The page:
Bulbbul Movie Review: Anushka Sharma's feminist tale finds its strength in fine performances, remarkable music

Bulbbul Review: Netflix's latest film Bulbbul, starring Tripti Dimri, Avinash Tiwary and Rahul Bose, is a visual delight but predictable and a tad slow.
Bulbbul Movie Review: Anushka Sharma's feminist tale finds its strength in fine performances, remarkable musicBulbbul Movie Review: Anushka Sharma's feminist tale finds its strength in fine performances, remarkable music

Movie Name: Bulbbul

Director: Anvita Dutt Guptan

Cast: Tripti Dimri, Avinash Tiwary, Rahul Bose, Parambrata Chatterjee, Paoli Dam

Bulbbul Rating: 3.5/5

Netflix India Originals' offering in the last few months has not quite lived up to the expectations of viewers. It wouldn't be wrong to say that other streaming platforms' web series and films have stood out and managed to keep audiences hooked. While the competition in India gets stronger, it looks like Anushka Sharma-backed Bulbbul will finally give Netflix a much-needed boost. Directed and written by Anvita Dutt, Bulbbul releases today, June 24. It is actress-producer Anushka Sharma's second offering from Clean Slate Filmz this year after the critically acclaimed Paatal Lok.  

Bulbbul stars Tripti Dimri, Avinash Tiwary, Rahul Bose, Parambrata Chatterjee and Paoli Dam. The trailer of the film, which had generated a massive buzz, was out and out perceived as a horror film. However, Anvita Dutt's take on horror is so much more than just creepy music, creaky doors and mysterious inanimate objects. Bulbbul is dark, uncomfortable and haunting. Set in 1881 Bengal Presidency, the film revolves around a carefree, young spirited Bulbbul (Tripti Dimri) who is married off as a child. Her world is set inside the walls of a haveli as the 'badi bahu' and includes Satya (Avinash Tiwary), Mahendra and Thakur (Rahul Bose), Dr. Sudip (Parambrata Chatterjee) and Binodini (Paoli Dam). 

With folklore at the centre of it, the film goes back and forth in time to take us through Bulbbul's journey from a child bride to stepping into Thakur's shoes in his absence. The first scene of the film promises that the next 94 odd minutes will be a visual delight. The transformation from a stunning blue house to a huge haveli in the first few scenes set the tone of the film and that the story is bound to get even more obscure. 

ALSO READ | Bulbbul Leaked Online: Tamilrockers target Anushka Sharma’s production within 24 hours of release

Funnily, it is Bulbbul's smile, laughter and elaborate sense of style with her large peacock-feathered fan that I found comfort in. With the story cut to 20 years later, it is the return of Satya, her childhood sweetheart, that reignites talks of the town's existing 'chudail'. Satya makes it his mission to hunt down this chudail who is responsible for killing his family member and crippling Binodini as a widow.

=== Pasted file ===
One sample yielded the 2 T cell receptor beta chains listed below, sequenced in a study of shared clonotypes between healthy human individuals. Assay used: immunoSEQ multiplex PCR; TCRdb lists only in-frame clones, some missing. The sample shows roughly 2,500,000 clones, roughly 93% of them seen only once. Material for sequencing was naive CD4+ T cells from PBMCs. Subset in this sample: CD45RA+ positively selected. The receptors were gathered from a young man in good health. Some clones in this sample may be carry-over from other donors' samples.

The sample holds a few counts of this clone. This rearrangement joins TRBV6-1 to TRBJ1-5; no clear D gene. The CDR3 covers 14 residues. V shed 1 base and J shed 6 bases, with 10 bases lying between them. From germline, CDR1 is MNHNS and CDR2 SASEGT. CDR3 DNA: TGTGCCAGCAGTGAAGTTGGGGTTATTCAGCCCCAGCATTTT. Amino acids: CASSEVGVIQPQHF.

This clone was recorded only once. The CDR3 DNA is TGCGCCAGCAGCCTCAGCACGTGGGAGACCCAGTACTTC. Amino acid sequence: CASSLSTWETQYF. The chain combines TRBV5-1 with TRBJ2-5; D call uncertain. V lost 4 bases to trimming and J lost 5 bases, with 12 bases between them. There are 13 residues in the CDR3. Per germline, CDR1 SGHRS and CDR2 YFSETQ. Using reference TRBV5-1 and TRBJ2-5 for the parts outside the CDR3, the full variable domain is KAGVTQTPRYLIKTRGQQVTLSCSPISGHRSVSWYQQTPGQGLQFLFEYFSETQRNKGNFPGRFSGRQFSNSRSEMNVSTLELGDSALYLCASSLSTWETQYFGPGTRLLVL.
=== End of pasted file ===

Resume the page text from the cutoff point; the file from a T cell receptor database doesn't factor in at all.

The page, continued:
As this hunt begins, Anvita slowly starts peeling off each layer of her story with precision. Bulbbul and Satya's back story is then played out as the chudail continues to hunt down her victims leaving Satya frustrated with each passing day. At the heart of it, Bulbbul is about patriarchy and women being wronged for simply being women. Bulbbul's tragedy is highlighted in more ways than one and with women around her. However, it is the assault on her that made me squirm in my seat, leaving me extremely uncomfortable. Anvita's dark tale truly gets dark at this point and these scenes are simply the highlight of the film. When was the last time you watched a scene with absolutely no dialogues but just music and expressions holding it through?  

Bulbbul's biggest strength lies in its phenomenal background music by Amit Trivedi and cinematography by Siddharth Diwan. The blues, pinks and reds are captivating and pay an ode to 19th century Bengal in all its glory. Simply put, it is a visual delight. Tripti as Bulbbul and Avinash as Satya are honest in their performances. Rahul Bose is a complete surprise and makes me wonder why we don't see him onscreen as much. Parambrata as Dr. Sudip brings his charm to the screen and grabs attention. Whereas, Paoli as Binodini makes us experience sadness, jealousy and helplessness with her. 

While the film's run time is a modest 94 minutes, the measured screenplay can feel a tad slow as one waits for the story to move forward. Towards the end, Bulbbul does get predictable. The dialogues don't feel authentic and the complete absence of Bengali barring a few one-liners cannot be overlooked.  

ALSO READ | Virat Kohli gives thumbs to Anushka Sharma & Karnesh Sharma’s production Bulbbul; Says ‘Bhai behen on fire’

Final Verdict: Should you spend time watching Anushka Sharma's supernatural fairy tale? If horror and dark fantasy tales float your boat, don't miss it. If it doesn't, you still shouldn't miss out on Bulbbul because of its remarkable music and impressive performances. 

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Anonymous 1 month ago

It's mesmerizing. I can watch it multiple times. Everything superb about this movie. Absolutely nothing to point out. Fantabulous work by actors and makers.

Anonymous 1 month ago

I liked the movie . The direction seems good . Please do not miss it if you like that old world charm

Anonymous 1 month ago

Anushka should hire a good director and writer.

Anonymous 2 months ago

I just watched it . direction could have been better. the acting , locales, costumes etc is good no doubt but many scenes don't connect to each other . it drags a big long .

Anonymous 2 months ago

This bulbil is also produced by SRK. Anushka sharma is so superstitious..she says somethign but then produce somethign totally different...double faced

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